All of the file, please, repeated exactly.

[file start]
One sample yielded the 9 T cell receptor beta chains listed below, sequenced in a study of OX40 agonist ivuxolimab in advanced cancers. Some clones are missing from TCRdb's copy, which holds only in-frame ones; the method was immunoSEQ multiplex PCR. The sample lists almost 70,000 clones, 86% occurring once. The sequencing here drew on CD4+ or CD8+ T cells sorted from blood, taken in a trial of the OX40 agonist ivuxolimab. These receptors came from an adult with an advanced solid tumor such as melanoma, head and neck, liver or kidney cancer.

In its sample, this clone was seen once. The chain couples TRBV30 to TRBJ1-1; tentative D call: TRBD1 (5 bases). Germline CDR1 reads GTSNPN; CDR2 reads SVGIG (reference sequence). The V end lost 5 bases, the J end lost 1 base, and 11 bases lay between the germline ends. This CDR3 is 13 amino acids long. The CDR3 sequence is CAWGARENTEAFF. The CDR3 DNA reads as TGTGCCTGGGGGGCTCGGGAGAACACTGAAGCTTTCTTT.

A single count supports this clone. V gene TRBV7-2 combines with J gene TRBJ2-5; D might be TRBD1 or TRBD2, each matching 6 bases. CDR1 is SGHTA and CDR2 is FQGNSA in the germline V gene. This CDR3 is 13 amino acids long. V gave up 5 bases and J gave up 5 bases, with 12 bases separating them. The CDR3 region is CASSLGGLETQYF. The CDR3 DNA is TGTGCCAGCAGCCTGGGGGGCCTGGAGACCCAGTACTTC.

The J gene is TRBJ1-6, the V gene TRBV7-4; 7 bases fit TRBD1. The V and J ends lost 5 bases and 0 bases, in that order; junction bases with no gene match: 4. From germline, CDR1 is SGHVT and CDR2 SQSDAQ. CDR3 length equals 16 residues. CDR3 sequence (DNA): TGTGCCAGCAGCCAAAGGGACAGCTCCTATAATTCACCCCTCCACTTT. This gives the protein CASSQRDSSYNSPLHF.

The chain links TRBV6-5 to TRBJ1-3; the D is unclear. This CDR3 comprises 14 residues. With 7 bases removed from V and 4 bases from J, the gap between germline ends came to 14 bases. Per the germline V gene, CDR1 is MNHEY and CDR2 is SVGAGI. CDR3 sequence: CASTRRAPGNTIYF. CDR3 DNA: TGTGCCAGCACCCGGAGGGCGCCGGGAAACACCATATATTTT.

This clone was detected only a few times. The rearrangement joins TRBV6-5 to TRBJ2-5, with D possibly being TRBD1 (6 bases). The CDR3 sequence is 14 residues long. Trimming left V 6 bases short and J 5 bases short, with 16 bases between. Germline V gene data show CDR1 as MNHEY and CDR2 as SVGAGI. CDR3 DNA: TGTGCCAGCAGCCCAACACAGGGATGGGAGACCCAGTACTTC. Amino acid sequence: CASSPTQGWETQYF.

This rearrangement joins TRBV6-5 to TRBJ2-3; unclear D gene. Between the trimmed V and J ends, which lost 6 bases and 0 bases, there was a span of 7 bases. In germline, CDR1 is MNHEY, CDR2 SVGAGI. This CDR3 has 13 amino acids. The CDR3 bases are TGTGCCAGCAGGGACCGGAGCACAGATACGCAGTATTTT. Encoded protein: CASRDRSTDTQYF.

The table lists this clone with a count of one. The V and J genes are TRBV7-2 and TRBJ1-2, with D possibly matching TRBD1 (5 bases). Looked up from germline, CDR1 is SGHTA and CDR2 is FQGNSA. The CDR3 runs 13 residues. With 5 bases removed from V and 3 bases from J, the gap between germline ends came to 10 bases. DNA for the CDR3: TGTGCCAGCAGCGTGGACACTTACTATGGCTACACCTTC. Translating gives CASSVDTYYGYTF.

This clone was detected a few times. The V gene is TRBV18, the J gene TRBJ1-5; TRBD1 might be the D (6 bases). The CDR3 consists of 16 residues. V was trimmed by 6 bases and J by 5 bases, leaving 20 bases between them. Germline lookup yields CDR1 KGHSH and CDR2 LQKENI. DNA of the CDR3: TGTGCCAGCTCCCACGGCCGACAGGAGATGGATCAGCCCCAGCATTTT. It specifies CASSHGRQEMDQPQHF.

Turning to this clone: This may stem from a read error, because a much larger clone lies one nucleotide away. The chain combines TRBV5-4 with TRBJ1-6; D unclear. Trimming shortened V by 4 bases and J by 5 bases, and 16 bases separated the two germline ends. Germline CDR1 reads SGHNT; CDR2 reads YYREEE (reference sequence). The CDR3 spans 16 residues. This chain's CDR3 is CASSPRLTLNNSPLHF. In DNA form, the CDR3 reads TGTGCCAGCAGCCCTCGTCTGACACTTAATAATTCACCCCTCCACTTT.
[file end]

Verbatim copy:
One sample yielded the 9 T cell receptor beta chains listed below, sequenced in a study of OX40 agonist ivuxolimab in advanced cancers. Some clones are missing from TCRdb's copy, which holds only in-frame ones; the method was immunoSEQ multiplex PCR. The sample lists almost 70,000 clones, 86% occurring once. The sequencing here drew on CD4+ or CD8+ T cells sorted from blood, taken in a trial of the OX40 agonist ivuxolimab. These receptors came from an adult with an advanced solid tumor such as melanoma, head and neck, liver or kidney cancer.

In its sample, this clone was seen once. The chain couples TRBV30 to TRBJ1-1; tentative D call: TRBD1 (5 bases). Germline CDR1 reads GTSNPN; CDR2 reads SVGIG (reference sequence). The V end lost 5 bases, the J end lost 1 base, and 11 bases lay between the germline ends. This CDR3 is 13 amino acids long. The CDR3 sequence is CAWGARENTEAFF. The CDR3 DNA reads as TGTGCCTGGGGGGCTCGGGAGAACACTGAAGCTTTCTTT.

A single count supports this clone. V gene TRBV7-2 combines with J gene TRBJ2-5; D might be TRBD1 or TRBD2, each matching 6 bases. CDR1 is SGHTA and CDR2 is FQGNSA in the germline V gene. This CDR3 is 13 amino acids long. V gave up 5 bases and J gave up 5 bases, with 12 bases separating them. The CDR3 region is CASSLGGLETQYF. The CDR3 DNA is TGTGCCAGCAGCCTGGGGGGCCTGGAGACCCAGTACTTC.

The J gene is TRBJ1-6, the V gene TRBV7-4; 7 bases fit TRBD1. The V and J ends lost 5 bases and 0 bases, in that order; junction bases with no gene match: 4. From germline, CDR1 is SGHVT and CDR2 SQSDAQ. CDR3 length equals 16 residues. CDR3 sequence (DNA): TGTGCCAGCAGCCAAAGGGACAGCTCCTATAATTCACCCCTCCACTTT. This gives the protein CASSQRDSSYNSPLHF.

The chain links TRBV6-5 to TRBJ1-3; the D is unclear. This CDR3 comprises 14 residues. With 7 bases removed from V and 4 bases from J, the gap between germline ends came to 14 bases. Per the germline V gene, CDR1 is MNHEY and CDR2 is SVGAGI. CDR3 sequence: CASTRRAPGNTIYF. CDR3 DNA: TGTGCCAGCACCCGGAGGGCGCCGGGAAACACCATATATTTT.

This clone was detected only a few times. The rearrangement joins TRBV6-5 to TRBJ2-5, with D possibly being TRBD1 (6 bases). The CDR3 sequence is 14 residues long. Trimming left V 6 bases short and J 5 bases short, with 16 bases between. Germline V gene data show CDR1 as MNHEY and CDR2 as SVGAGI. CDR3 DNA: TGTGCCAGCAGCCCAACACAGGGATGGGAGACCCAGTACTTC. Amino acid sequence: CASSPTQGWETQYF.

This rearrangement joins TRBV6-5 to TRBJ2-3; unclear D gene. Between the trimmed V and J ends, which lost 6 bases and 0 bases, there was a span of 7 bases. In germline, CDR1 is MNHEY, CDR2 SVGAGI. This CDR3 has 13 amino acids. The CDR3 bases are TGTGCCAGCAGGGACCGGAGCACAGATACGCAGTATTTT. Encoded protein: CASRDRSTDTQYF.

The table lists this clone with a count of one. The V and J genes are TRBV7-2 and TRBJ1-2, with D possibly matching TRBD1 (5 bases). Looked up from germline, CDR1 is SGHTA and CDR2 is FQGNSA. The CDR3 runs 13 residues. With 5 bases removed from V and 3 bases from J, the gap between germline ends came to 10 bases. DNA for the CDR3: TGTGCCAGCAGCGTGGACACTTACTATGGCTACACCTTC. Translating gives CASSVDTYYGYTF.

This clone was detected a few times. The V gene is TRBV18, the J gene TRBJ1-5; TRBD1 might be the D (6 bases). The CDR3 consists of 16 residues. V was trimmed by 6 bases and J by 5 bases, leaving 20 bases between them. Germline lookup yields CDR1 KGHSH and CDR2 LQKENI. DNA of the CDR3: TGTGCCAGCTCCCACGGCCGACAGGAGATGGATCAGCCCCAGCATTTT. It specifies CASSHGRQEMDQPQHF.

Turning to this clone: This may stem from a read error, because a much larger clone lies one nucleotide away. The chain combines TRBV5-4 with TRBJ1-6; D unclear. Trimming shortened V by 4 bases and J by 5 bases, and 16 bases separated the two germline ends. Germline CDR1 reads SGHNT; CDR2 reads YYREEE (reference sequence). The CDR3 spans 16 residues. This chain's CDR3 is CASSPRLTLNNSPLHF. In DNA form, the CDR3 reads TGTGCCAGCAGCCCTCGTCTGACACTTAATAATTCACCCCTCCACTTT.